Research | Open | Published:
Association between toe flexor strength and spatiotemporal gait parameters in community-dwelling older people
Journal of NeuroEngineering and Rehabilitationvolume 11, Article number: 143 (2014)
The toe flexor muscles perform a crucial function to control foot movement and assist with propulsive force when walking. However, the association between toe flexor strength and spatio-temporal gait parameters is largely unknown. Spatiotemporal gait parameters represent gait characteristics, and are good measures of the functional status and degree of safe ambulation among community-dwelling older adults. Herein, we examined the association between the toe flexor strength and spatiotemporal gait parameters in community-dwelling older adults.
Ninety-three community-dwelling older people (mean age: 73.2 ± 4.2 years, 53 women) participated in this study. The strength of the toe flexor muscles was assessed using a toe strength measuring instrument and a strain gauge. The measurements were performed once on each foot, and the average of the right and left was used in the analysis. Gait analysis was performed on a 15-m walkway under usual- and fast-pace conditions. The medial 10-m walking time was measured and walking speed was calculated. Acceleration and angular velocity of the right heel were measured using a wireless miniature sensor unit and used to compute cadence, percent of swing time in gait cycle (%swing time), and stride length.
In multiple regression analyses adjusted for age, sex, body height, body weight, and hand grip strength, no associations between toe flexor strength and spatiotemporal gait parameters at usual pace were found. Conversely, under the fast-pace condition, decreased toe flexor strength was significantly associated with slower walking speed (β = 0.22, p = 0.049), lower%swing time (β = 0.34, p = 0.009), and shorter stride length (β = 0.22, p = 0.011) after adjustment.
In community-dwelling older people, decreased strength of toe flexor was correlated with slower walking speed, shorter periods of single-limb support phase, and shorter stride length during fast-pace walking. These data provide further support for an important role of toe flexor muscles in walking.
During walking, the foot is the only source of direct contact with the ground. The foot provides mechanical support for the body and sensory information regarding body position, which contributes to maintaining stability and providing forward propulsion. The toe flexor muscles perform a crucial function to control foot movement and assist with the propulsive force when walking. This is achieved by the contraction of the muscles at the late stance phase in the gait cycle [1, 2]. By determining conditions for equilibrium from ground force distribution and anthropometrical foot data, it was estimated that the muscles of the flexor hallucis longus, brevis, flexor digitorum longus and brevis exert forces of approximately 52%, 36%, 9% and 13% of body weight during propulsion, respectively .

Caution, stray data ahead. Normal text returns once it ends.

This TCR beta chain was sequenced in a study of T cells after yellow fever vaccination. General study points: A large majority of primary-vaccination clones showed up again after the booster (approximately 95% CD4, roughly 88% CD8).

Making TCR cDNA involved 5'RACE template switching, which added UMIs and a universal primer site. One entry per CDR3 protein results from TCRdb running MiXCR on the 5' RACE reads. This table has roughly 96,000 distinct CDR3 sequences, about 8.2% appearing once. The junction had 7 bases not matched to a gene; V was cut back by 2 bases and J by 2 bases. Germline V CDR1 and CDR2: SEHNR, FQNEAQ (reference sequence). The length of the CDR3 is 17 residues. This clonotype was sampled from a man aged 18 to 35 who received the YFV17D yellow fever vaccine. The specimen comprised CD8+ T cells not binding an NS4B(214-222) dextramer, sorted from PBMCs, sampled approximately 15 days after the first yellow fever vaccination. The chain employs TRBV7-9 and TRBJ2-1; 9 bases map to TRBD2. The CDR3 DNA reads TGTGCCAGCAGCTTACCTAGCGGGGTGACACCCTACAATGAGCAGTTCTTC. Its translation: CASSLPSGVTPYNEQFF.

The association between toe flexor strength and objective gait parameters remains unclear, although the role of the toe flexor for gait is considered important. Various methods with high reliability have been developed for evaluating the strength of toe flexor muscles, including the paper grip test for measuring the forces under the toes while subjects push down a force-plate using their toes, hand-held dynamometry, and the method using a foot-gripping force meter including a strain-gauge [4–6]. Using these methods, it was demonstrated that aging was associated with reduced toe flexion strength [4, 5], and that toe deformities were associated with weak toe flexor strength [7, 8]. In addition, older people with reduced toe flexor strength had impaired balance function and a higher risk of fall [7, 9–11]. Nevertheless, there are few studies that investigated the association between toe flexor strength and gait parameters. Menz et al.  reported that toe flexor strength was associated with plantar forces and pressures during walking in older people who resided in a retirement village. Spink et al.  reported that hallux plantar flexion strength was associated with walking speed at a normal pace in community-dwelling older people who had an elevated risk of falling and self-reported disabling foot pain. However, these studies did not include spatiotemporal gait parameters except for walking speed. Thus, the effects of toe flexor strength to spatiotemporal gait parameters (e.g., cadence, swing time, and stride length) remain unclear. Spatiotemporal gait parameters are good measures of the functional status and degree of safe ambulation among community-dwelling older adults . Given the function of the toe flexor muscle during gait, we hypothesized that toe flexor strength would be associated with spatiotemporal gait parameters.
The aim of this study was to determine the association between the toe flexor strength and spatiotemporal gait parameters during usual-pace walking and fast-pace walking in community-dwelling older adults. Walking at a fast speed (fast-pace walking) may place a greater demand on physiological systems, and thus provide a good indication of their function [13–15].